Hawthorn trees are very important to wildlife. Their fruits not only provide an important food source for many species of birds and small mammals, the trees also provide protection from predators. Many birds use hawthorn trees as nesting sites or rest in their branches when they need a break. I once saw a one-year-old red-tailed hawk that obviously didn’t have much experience with hawthorns flying into a space near the base of a hawthorn tree trying to catch up with a gray squirrel. The hawk realized his mistake too late. He wasn’t going anywhere in that tree. But the squirrel had a great time! He knew he was safe and kept jumping back and forth inches from the hawk’s head. He teased the hawk for about 10 minutes before the bird got tired of being frustrated and flew away.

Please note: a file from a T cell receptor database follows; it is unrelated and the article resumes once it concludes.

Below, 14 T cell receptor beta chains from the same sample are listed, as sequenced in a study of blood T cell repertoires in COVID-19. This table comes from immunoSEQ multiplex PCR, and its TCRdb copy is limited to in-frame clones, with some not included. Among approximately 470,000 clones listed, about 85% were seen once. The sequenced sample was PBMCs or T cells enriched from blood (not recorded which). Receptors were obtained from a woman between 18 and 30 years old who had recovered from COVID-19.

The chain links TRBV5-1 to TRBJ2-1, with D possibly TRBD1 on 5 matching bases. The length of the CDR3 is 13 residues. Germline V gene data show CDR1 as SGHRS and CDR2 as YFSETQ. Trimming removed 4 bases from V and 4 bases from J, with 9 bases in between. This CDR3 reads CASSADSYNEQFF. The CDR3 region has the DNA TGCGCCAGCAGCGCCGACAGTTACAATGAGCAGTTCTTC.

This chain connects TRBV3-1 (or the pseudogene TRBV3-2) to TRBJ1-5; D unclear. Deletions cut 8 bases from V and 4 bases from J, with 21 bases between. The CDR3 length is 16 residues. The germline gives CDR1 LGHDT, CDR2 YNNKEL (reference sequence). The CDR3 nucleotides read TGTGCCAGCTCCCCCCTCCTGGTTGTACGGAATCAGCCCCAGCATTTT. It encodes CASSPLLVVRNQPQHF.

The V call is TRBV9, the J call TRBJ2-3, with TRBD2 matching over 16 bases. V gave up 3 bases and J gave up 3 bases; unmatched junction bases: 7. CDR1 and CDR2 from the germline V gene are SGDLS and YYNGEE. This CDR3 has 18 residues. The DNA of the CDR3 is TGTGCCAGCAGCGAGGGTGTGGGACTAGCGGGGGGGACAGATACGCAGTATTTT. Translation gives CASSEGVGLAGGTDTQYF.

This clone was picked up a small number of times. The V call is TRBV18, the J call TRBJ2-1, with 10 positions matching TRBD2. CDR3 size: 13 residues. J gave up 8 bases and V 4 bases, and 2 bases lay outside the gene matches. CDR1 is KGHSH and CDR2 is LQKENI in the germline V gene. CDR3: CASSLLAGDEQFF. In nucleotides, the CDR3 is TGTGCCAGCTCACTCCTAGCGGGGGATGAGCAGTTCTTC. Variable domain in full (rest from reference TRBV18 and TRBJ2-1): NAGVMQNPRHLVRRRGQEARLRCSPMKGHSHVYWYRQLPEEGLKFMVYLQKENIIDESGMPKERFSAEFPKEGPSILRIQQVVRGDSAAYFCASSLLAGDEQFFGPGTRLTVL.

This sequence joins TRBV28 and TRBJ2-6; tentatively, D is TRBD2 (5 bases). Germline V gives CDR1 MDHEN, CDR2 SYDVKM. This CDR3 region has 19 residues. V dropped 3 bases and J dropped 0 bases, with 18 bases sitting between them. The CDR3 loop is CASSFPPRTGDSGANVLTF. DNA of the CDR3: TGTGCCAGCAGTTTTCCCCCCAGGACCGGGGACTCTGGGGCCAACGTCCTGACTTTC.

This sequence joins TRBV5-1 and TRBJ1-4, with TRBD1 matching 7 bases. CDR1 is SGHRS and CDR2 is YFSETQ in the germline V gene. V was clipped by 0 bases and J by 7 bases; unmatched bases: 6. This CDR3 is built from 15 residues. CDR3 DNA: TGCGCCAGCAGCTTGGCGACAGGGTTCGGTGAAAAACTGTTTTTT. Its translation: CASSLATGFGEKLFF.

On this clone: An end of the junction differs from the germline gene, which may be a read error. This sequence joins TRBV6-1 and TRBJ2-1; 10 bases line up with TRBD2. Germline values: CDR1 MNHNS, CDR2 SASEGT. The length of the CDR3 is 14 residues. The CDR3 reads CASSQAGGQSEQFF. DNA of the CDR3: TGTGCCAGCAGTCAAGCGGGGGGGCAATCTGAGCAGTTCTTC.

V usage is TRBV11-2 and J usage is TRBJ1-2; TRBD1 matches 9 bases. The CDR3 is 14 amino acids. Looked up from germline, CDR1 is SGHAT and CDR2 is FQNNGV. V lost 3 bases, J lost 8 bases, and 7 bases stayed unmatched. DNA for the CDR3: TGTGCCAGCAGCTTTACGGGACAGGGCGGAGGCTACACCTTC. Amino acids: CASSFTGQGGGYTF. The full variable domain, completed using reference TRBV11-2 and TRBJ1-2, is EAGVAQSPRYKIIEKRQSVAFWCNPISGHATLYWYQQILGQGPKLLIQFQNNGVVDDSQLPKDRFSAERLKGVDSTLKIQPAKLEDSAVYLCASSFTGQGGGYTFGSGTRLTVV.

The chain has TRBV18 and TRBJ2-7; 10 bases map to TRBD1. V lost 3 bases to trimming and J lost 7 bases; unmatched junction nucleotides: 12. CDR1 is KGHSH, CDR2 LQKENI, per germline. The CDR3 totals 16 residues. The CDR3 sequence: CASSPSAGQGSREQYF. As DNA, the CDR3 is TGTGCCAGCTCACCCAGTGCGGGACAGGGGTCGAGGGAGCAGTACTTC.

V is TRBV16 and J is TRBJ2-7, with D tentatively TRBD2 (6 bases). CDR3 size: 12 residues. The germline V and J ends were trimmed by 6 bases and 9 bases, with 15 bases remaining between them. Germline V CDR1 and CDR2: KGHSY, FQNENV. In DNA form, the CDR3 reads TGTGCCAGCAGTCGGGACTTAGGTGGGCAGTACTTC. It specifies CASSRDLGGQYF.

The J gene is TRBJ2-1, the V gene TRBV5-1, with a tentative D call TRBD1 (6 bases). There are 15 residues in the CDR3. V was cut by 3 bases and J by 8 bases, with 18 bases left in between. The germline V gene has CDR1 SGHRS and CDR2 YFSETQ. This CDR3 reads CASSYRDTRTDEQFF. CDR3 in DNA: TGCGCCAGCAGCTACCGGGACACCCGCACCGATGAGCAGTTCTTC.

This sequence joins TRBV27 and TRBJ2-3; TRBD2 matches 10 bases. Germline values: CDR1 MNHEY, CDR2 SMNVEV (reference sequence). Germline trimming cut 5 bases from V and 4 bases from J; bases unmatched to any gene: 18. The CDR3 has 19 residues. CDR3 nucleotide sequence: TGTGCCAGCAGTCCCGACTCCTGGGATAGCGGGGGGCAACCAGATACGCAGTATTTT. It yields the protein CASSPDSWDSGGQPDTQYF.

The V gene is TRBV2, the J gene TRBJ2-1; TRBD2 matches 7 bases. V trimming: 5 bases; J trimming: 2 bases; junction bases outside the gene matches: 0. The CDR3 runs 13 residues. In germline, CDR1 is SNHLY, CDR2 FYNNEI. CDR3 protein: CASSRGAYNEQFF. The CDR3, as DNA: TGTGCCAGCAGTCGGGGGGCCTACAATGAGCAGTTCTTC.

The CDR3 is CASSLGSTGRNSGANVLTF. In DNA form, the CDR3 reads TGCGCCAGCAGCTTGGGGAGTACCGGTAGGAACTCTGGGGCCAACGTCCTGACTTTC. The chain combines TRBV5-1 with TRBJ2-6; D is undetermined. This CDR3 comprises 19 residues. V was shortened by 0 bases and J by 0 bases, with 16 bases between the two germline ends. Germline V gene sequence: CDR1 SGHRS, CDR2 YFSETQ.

Hawthorn is best known for its actions on the cardiovascular system. It strengthens the heart and blood vessels and protects them from the harmful effects of toxins. It improves circulation throughout the body including the brain. Hawthorn also helps normalize blood pressure. Overall, these properties make hawthorn an excellent herb for virtually any condition of the heart, blood vessels and circulation, including weak heart, irregular heartbeat, varicose veins, hemorrhoids, arteriosclerosis, poor peripheral circulation, high blood pressure and low and helps to reduce fat and cholesterol levels in the blood. This herb also helps improve concentration and memory and can be helpful in treating various forms of dementia.
). Hawthorn also works best when combined with a small amount of warming herb. Those that work particularly well with this herb include cayenne fruit (
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Hawthorn is also an important herb for the nervous system. It has a general tonic action on this system and is calming and relaxing.